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Child & Adolescent Development: Overview

Review of "Not Much Just Chillin'"

By Linda Perlstein
Farrar Straus & Giroux, 2003
Review by Christian Perring, Ph.D. on Oct 13th 2003
Not Much Just Chillin'

Not Much Just Chillin' tells the stories of a number of children at a suburban Middle School in Columbia, Maryland.† Washington Post education reporter Linda Perlstein spent a year observing the lives both at home and at school of these eleven- to thirteen-year-olds, and manages to convey their rapidly changing thoughts and feelings.† Some of them come from two-parent families where they receive a great deal of encouragement along with pressure to succeed.† Other children come from homes with divorced parents and less consistent nurturing.† They live in a materialistic culture and they experience to a wide variety of temptations and images, often making them want to behave like high school students.† It is common these days to hear of middle school students engaging in sexual activity, drinking, taking drugs, and even getting pregnant, and most adults find such reports disturbing.† So Perlstein's attempt to shed light on what leads these children to act so differently from middle school students of previous generations deserves attention.†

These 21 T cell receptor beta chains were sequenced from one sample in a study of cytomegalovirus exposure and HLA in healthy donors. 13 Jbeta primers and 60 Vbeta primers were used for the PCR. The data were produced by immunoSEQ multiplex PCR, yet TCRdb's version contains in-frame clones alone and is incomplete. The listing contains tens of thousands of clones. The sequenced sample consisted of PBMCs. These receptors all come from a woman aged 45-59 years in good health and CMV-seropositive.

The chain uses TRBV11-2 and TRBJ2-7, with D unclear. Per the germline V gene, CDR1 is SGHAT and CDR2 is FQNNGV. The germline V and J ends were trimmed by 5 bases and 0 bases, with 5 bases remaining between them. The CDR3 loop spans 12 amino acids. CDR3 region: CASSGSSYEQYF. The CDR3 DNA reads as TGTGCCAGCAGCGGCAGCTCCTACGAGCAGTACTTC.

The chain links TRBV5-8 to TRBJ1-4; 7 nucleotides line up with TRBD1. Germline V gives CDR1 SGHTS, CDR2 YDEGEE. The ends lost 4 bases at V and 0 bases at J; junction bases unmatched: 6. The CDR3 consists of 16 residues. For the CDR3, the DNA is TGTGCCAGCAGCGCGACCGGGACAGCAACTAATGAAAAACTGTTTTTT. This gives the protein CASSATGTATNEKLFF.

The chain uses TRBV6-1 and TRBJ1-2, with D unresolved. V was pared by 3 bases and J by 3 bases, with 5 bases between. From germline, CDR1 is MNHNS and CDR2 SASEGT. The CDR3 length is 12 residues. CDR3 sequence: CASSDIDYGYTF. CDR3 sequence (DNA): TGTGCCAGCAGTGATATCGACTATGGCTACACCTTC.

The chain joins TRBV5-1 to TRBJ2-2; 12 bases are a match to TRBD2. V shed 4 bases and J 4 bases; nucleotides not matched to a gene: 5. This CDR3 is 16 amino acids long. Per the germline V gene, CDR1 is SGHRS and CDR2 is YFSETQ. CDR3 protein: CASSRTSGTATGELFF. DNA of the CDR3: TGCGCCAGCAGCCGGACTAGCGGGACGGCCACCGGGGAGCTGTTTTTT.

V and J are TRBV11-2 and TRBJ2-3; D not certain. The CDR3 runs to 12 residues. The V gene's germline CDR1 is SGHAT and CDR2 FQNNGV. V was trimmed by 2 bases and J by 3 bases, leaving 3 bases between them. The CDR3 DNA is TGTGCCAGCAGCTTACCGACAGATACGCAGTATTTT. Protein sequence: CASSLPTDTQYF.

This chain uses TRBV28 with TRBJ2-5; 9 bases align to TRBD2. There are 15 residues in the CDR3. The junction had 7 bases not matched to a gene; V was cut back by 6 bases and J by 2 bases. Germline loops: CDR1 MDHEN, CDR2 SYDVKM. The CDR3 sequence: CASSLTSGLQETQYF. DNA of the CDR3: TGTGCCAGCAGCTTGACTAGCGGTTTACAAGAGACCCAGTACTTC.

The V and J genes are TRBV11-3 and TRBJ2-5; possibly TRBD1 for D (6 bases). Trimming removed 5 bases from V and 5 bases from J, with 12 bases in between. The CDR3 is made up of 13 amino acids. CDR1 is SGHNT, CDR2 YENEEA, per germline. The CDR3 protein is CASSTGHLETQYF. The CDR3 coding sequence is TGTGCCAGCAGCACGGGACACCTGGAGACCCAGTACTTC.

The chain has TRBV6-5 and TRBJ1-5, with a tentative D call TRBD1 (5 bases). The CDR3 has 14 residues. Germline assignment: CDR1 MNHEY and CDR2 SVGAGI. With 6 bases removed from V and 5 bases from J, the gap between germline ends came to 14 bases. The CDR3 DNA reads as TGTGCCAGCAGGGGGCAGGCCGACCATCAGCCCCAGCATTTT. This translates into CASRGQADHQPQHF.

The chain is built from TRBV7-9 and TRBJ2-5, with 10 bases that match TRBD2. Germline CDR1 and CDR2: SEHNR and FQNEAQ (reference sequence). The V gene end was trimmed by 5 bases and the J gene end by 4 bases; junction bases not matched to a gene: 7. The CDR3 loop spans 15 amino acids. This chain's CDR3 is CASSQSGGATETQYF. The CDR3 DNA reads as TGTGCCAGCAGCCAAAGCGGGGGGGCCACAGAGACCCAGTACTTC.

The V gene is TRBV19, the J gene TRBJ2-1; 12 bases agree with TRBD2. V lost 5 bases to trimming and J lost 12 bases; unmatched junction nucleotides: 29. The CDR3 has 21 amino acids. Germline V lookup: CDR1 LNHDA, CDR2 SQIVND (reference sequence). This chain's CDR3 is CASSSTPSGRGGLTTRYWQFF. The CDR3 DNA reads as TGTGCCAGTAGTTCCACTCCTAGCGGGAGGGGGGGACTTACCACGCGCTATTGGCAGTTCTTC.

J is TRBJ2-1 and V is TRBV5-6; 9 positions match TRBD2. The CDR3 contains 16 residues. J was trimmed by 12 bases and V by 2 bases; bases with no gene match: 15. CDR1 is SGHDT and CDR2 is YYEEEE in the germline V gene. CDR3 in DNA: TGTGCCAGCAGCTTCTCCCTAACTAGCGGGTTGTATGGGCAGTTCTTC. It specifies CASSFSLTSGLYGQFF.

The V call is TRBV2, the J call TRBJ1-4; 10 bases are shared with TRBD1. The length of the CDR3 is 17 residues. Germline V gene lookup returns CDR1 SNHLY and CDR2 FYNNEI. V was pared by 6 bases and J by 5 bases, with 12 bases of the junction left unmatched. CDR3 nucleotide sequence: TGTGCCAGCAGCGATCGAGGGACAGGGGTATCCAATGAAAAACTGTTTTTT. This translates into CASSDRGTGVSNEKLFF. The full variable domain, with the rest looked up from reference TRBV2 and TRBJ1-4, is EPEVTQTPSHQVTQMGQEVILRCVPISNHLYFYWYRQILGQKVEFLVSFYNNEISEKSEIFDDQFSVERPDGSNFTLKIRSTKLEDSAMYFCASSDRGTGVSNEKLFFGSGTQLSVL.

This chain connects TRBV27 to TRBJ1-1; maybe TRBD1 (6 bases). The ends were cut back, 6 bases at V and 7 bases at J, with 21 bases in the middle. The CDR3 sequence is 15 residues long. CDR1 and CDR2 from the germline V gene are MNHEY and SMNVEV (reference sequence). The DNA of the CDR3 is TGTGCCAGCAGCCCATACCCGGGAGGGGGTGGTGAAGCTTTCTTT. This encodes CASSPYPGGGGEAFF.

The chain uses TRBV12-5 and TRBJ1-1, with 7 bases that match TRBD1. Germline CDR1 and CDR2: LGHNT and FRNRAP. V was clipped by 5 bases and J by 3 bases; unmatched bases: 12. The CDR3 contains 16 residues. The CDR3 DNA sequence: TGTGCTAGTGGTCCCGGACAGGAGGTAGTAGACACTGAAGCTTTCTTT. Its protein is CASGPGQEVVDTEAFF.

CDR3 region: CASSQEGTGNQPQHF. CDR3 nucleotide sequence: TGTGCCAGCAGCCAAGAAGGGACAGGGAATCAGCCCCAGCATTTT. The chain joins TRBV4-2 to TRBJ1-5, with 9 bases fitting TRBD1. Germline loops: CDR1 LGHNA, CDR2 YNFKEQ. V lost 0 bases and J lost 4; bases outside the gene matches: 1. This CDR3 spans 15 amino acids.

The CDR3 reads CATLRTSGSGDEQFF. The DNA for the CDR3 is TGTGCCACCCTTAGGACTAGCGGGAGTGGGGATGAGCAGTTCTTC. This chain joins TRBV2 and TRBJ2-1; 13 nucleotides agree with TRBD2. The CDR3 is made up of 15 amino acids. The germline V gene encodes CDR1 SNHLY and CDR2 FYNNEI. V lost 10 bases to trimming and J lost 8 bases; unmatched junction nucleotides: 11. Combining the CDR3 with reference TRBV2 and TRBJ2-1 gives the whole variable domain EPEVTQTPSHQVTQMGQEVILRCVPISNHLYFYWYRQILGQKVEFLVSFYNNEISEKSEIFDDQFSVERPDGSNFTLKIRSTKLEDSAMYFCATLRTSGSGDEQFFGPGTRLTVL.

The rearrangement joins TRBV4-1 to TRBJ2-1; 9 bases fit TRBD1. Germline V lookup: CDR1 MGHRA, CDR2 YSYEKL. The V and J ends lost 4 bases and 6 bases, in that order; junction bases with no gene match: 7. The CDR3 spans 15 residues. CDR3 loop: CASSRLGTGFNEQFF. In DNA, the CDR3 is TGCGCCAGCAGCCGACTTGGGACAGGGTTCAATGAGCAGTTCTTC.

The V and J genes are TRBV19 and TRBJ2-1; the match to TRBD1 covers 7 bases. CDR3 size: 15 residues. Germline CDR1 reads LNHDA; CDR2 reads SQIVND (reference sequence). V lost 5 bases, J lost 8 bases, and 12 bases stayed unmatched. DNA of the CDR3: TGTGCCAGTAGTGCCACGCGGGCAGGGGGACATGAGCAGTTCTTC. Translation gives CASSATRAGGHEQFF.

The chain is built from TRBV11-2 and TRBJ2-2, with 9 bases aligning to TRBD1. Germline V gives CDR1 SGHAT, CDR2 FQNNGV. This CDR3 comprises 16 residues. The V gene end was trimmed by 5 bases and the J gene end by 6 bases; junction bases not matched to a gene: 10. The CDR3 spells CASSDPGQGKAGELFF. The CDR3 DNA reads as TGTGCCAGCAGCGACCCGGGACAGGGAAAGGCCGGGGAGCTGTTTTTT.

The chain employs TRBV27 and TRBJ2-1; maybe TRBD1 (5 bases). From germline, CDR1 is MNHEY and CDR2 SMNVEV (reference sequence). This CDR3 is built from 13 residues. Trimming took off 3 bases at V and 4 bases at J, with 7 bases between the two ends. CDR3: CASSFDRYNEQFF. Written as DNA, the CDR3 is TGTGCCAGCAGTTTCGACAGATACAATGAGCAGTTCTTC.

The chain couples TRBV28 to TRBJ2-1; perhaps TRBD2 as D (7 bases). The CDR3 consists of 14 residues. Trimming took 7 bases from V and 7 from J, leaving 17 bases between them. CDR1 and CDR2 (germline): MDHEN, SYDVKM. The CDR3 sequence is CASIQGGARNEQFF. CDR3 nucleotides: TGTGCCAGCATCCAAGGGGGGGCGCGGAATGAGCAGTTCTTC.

Nevertheless, there are no surprising revelations in Not Much Just Chillin' about what children do nor about the influences on their actions.† Obviously, parents still play a crucial role, as do friends and teachers, and TV shows, computer games, and the Internet also have an effect.† Perlstein briefly discusses some of the psychological and neurological facts about development during puberty, and she addresses race and gender insofar as it relates to the children in her book.† What she provides best, however, is description rather than explanation.† It will probably make most readers glad that they do not have to go through those years again, and it may induce panic in parents alarmed about what their own children face.† Not Much Just Chillin' gives a clear picture of a slice of the life of some middle school children, but it will leave many readers wanting more sociological and historical comparisons to understand the transformations in the lives of these pre-adolescents.† While Perlstein does not attempt to tell parents or teachers how to solve all the problems that these children will face, she does make some recommendations that may seem like common sense but could be useful as reminders on how to give children the care and guidance they need.†

 

© 2003 Christian Perring. All rights reserved.

Christian Perring, Ph.D., is Academic Chair of the Arts & Humanities Division and Chair of the Philosophy Department at Dowling College, Long Island. He is also editor of Metapsychology Online Review.  His main research is on philosophical issues in medicine, psychiatry and psychology.

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